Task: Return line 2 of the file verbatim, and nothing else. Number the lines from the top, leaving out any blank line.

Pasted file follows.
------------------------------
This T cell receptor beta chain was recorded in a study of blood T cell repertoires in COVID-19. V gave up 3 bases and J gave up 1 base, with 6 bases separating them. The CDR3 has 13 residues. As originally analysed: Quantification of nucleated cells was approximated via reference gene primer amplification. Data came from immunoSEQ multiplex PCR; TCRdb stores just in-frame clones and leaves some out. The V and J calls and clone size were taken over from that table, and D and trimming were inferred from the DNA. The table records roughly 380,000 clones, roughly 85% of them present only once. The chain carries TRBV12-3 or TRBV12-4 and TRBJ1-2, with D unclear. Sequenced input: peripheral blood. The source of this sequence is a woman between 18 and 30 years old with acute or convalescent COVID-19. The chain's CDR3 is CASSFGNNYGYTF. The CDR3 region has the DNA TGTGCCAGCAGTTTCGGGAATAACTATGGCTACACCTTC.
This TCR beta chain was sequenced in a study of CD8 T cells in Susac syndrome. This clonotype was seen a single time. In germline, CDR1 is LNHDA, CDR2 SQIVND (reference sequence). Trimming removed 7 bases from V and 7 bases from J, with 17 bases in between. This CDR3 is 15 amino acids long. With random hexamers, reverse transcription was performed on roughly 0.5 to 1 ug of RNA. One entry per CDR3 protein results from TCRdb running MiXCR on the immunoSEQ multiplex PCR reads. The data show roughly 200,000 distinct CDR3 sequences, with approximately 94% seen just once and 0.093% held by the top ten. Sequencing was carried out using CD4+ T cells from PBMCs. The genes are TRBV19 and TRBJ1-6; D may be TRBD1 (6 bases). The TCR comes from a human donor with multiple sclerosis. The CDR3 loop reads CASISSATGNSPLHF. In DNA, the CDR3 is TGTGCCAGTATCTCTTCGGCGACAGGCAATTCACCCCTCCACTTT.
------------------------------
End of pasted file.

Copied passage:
This TCR beta chain was sequenced in a study of CD8 T cells in Susac syndrome. This clonotype was seen a single time. In germline, CDR1 is LNHDA, CDR2 SQIVND (reference sequence). Trimming removed 7 bases from V and 7 bases from J, with 17 bases in between. This CDR3 is 15 amino acids long. With random hexamers, reverse transcription was performed on roughly 0.5 to 1 ug of RNA. One entry per CDR3 protein results from TCRdb running MiXCR on the immunoSEQ multiplex PCR reads. The data show roughly 200,000 distinct CDR3 sequences, with approximately 94% seen just once and 0.093% held by the top ten. Sequencing was carried out using CD4+ T cells from PBMCs. The genes are TRBV19 and TRBJ1-6; D may be TRBD1 (6 bases). The TCR comes from a human donor with multiple sclerosis. The CDR3 loop reads CASISSATGNSPLHF. In DNA, the CDR3 is TGTGCCAGTATCTCTTCGGCGACAGGCAATTCACCCCTCCACTTT.